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7 Mar 2022

1 min read

How to delete all merged git branches with one terminal command

Automate your git cleanup! Here's a shell function to add to your bashrc/zshrc file to delete all merged git branches in one command.

⚠️ This post is over two years old and may contain some outdated technical information. Please proceed with caution!

Are you feeling overwhelmed with too many git branches? Do you know which branches have been merged and which can be safely deleted? Do you leave your git branches to pile up on your local machine until your git branch command spits out one hundred terminal pages of text? There's no need to live like this!

A terminal window running the command git branch, showing a list of seven branches.

Here's how you can safely delete all merged git branches with one terminal command, using a little shell function.

The script

To delete all merged git branches on your local machine:

  • add the following code to your .bashrc or .zshrc file (switch out main for what you usually call your main branches if necessary)

  • save the file

  • source the new changes (or reload your terminal)

  • run dam in a git project directory (dam is my acronym for delete all merged)

  • and it's done!

# delete all branches merged into main
dam() {
echo "=== Deleting all merged branches ==="
git checkout main && git branch --merged | egrep -v "(^\*|main)" | xargs git branch -d
echo "☑️ Done!"

In short, the code above checks out the main branch, lists all merged branches, searches for and lists branches that are not named exactly "main", and uses git to delete those branches on your local machine.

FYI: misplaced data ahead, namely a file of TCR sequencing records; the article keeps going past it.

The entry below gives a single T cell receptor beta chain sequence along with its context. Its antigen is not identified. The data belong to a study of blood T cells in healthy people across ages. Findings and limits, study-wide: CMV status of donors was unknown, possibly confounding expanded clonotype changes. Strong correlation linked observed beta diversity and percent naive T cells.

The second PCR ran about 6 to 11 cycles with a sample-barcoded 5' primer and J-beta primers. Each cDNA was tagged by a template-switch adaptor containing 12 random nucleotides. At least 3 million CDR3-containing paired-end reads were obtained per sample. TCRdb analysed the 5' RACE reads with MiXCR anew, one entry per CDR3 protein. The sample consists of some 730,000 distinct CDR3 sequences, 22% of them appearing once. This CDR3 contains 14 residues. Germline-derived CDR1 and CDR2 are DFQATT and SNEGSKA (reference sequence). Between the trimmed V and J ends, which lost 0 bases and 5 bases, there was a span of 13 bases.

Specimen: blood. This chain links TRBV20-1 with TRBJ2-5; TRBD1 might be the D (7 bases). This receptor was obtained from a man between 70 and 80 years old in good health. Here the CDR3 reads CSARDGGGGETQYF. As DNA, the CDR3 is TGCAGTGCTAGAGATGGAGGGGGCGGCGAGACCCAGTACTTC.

Here's a detailed breakdown.

git checkout main && git branch --merged

This command checks out the main branch, and lists all branches that can be detected as being merged into the main branch. The official git documentation writes this as "list branches whose tips are reachable from the specified commit (HEAD if not specified)". We're not specifying a commit, so the command will use the HEAD — the current local state of the main branch.

| egrep -v "(^\*|main)"

We use egrep (or extended grep) to search using extended regular expressions. The -v flag instructs egrep to print lines that do not match a given regular expression. The regular expression we're passing in — "(^\*|main)" — matches the characters "main" from the start of the line. So with the -v flag, we're asking egrep to find every branch that isn't named "main".

The | (or pipe) at the beginning of the line means we're "piping" — or sending — the output of the previous command (git branch --merged) into egrep to perform the regular expression search. Read more about egrep.

| xargs git branch -d

Finally, we pipe the result of the egrep search to the xargs command (short for extended arguments). xargs takes input from standard input (basically, a string of text — or a list of git branches in this case), and splits the string where there are spaces into separate arguments that can be used in a command.

For each of the branches returned by egrep above, the script will run git branch -d, which will delete the branch on your local machine.

And here's the script in action in the terminal. Enjoy!

A terminal window showing the command dam running. It shows output that results in the branch refactor-youtube-call being deleted.

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Salma sitting cross legged on a sofa, holding a microphone, looking up into the right of the space.

Salma Alam-Naylor

I'm a live streamer, software engineer, and developer educator. I help developers build cool stuff with blog posts, tutorial videos, live coding and open source projects.

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